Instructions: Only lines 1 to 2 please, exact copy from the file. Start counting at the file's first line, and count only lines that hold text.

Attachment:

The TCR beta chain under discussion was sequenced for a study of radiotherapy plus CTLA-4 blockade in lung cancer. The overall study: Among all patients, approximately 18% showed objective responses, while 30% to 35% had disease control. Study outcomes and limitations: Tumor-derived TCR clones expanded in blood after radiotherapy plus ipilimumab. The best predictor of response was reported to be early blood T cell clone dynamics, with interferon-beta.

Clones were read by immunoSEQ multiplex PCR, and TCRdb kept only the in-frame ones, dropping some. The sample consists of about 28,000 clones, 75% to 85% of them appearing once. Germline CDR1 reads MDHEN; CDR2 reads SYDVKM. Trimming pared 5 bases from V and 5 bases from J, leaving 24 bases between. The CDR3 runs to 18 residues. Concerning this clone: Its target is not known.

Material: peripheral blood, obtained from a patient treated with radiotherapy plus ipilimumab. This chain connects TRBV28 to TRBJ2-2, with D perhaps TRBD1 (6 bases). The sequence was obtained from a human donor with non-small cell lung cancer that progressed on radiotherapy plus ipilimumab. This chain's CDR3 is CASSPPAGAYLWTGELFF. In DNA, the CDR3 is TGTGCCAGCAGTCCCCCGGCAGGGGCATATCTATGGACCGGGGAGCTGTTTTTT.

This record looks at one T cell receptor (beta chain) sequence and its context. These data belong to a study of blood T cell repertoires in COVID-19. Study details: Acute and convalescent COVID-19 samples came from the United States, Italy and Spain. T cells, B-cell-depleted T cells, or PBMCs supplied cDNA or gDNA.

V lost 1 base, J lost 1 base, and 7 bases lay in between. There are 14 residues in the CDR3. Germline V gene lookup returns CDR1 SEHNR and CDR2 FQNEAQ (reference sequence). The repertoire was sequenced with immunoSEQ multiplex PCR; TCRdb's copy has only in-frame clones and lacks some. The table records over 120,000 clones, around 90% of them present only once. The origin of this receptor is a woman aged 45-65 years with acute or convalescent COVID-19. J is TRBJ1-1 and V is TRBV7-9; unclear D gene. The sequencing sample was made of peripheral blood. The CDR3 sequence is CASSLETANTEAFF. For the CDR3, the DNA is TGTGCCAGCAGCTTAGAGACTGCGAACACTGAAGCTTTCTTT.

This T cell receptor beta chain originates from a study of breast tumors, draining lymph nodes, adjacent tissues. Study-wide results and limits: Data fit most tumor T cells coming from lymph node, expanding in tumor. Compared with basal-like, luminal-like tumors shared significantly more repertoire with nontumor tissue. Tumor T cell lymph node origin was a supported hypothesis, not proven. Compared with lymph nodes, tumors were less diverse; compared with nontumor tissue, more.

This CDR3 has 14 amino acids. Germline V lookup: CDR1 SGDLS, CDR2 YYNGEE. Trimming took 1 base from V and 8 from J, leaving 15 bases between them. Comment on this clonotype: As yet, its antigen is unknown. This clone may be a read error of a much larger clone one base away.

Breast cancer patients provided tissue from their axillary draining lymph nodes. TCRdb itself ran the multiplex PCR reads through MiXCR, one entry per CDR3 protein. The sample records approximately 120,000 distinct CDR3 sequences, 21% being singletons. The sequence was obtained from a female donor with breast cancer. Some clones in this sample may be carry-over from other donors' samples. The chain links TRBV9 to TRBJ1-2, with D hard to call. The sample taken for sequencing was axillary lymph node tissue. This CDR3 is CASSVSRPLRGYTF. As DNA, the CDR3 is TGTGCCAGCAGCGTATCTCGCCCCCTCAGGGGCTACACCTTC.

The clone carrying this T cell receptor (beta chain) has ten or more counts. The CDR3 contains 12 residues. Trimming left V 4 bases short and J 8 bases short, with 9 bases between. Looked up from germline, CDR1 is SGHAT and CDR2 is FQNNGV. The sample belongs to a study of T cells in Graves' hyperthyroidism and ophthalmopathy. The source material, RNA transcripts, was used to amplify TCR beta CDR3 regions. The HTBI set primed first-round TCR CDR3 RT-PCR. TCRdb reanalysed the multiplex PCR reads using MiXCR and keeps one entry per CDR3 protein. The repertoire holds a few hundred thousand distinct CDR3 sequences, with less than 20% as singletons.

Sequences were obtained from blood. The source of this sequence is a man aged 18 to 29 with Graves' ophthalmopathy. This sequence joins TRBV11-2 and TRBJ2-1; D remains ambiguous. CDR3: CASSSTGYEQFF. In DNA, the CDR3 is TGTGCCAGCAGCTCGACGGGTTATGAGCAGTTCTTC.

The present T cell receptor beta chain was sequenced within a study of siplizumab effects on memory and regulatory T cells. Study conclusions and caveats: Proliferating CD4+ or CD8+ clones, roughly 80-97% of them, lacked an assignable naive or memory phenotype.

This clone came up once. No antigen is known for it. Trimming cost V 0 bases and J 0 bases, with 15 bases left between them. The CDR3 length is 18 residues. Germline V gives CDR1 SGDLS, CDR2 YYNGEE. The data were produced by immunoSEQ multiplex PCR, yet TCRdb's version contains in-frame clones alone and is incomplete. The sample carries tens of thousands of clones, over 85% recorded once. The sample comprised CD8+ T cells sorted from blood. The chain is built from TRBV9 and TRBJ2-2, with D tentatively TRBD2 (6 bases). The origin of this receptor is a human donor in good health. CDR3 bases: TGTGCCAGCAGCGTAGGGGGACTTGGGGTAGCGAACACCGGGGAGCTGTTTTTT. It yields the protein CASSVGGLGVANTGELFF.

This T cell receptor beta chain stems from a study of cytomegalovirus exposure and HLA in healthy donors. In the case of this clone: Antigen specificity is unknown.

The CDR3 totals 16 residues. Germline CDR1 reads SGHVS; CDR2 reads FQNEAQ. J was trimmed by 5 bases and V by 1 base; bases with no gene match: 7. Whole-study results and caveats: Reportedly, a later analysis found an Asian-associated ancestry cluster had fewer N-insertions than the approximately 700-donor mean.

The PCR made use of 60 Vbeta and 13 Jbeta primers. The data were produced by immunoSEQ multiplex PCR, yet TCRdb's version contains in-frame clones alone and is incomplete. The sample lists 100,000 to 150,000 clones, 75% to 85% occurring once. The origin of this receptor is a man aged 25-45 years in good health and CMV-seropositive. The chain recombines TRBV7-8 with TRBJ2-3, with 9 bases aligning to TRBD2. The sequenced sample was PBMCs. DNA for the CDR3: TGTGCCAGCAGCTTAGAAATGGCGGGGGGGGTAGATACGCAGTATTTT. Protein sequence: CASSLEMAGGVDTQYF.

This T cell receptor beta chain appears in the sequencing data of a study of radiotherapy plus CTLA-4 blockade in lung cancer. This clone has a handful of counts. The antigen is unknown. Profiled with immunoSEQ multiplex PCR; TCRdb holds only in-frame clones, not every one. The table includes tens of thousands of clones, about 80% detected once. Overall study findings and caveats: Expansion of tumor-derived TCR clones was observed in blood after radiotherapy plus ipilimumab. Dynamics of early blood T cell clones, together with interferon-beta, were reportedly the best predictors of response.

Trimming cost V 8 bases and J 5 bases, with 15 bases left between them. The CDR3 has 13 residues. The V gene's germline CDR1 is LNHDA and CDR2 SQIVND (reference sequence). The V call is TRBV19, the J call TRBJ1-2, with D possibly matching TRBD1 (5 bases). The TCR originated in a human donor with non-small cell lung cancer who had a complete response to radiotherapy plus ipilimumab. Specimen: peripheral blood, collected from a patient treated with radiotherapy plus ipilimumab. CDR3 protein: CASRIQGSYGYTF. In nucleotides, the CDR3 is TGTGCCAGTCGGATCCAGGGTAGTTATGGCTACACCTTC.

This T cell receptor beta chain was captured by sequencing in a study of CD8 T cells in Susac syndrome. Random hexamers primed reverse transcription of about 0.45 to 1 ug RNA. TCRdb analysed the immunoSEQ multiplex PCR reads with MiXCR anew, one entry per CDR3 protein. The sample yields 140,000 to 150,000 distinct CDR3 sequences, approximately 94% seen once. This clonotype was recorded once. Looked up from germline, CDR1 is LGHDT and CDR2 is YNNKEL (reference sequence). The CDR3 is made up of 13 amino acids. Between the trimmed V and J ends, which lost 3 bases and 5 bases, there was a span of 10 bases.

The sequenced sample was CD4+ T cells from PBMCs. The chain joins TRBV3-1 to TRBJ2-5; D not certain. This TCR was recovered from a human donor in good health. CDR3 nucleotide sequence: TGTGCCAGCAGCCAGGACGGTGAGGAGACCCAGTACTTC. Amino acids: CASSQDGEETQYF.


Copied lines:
The TCR beta chain under discussion was sequenced for a study of radiotherapy plus CTLA-4 blockade in lung cancer. The overall study: Among all patients, approximately 18% showed objective responses, while 30% to 35% had disease control. Study outcomes and limitations: Tumor-derived TCR clones expanded in blood after radiotherapy plus ipilimumab. The best predictor of response was reported to be early blood T cell clone dynamics, with interferon-beta.

Clones were read by immunoSEQ multiplex PCR, and TCRdb kept only the in-frame ones, dropping some. The sample consists of about 28,000 clones, 75% to 85% of them appearing once. Germline CDR1 reads MDHEN; CDR2 reads SYDVKM. Trimming pared 5 bases from V and 5 bases from J, leaving 24 bases between. The CDR3 runs to 18 residues. Concerning this clone: Its target is not known.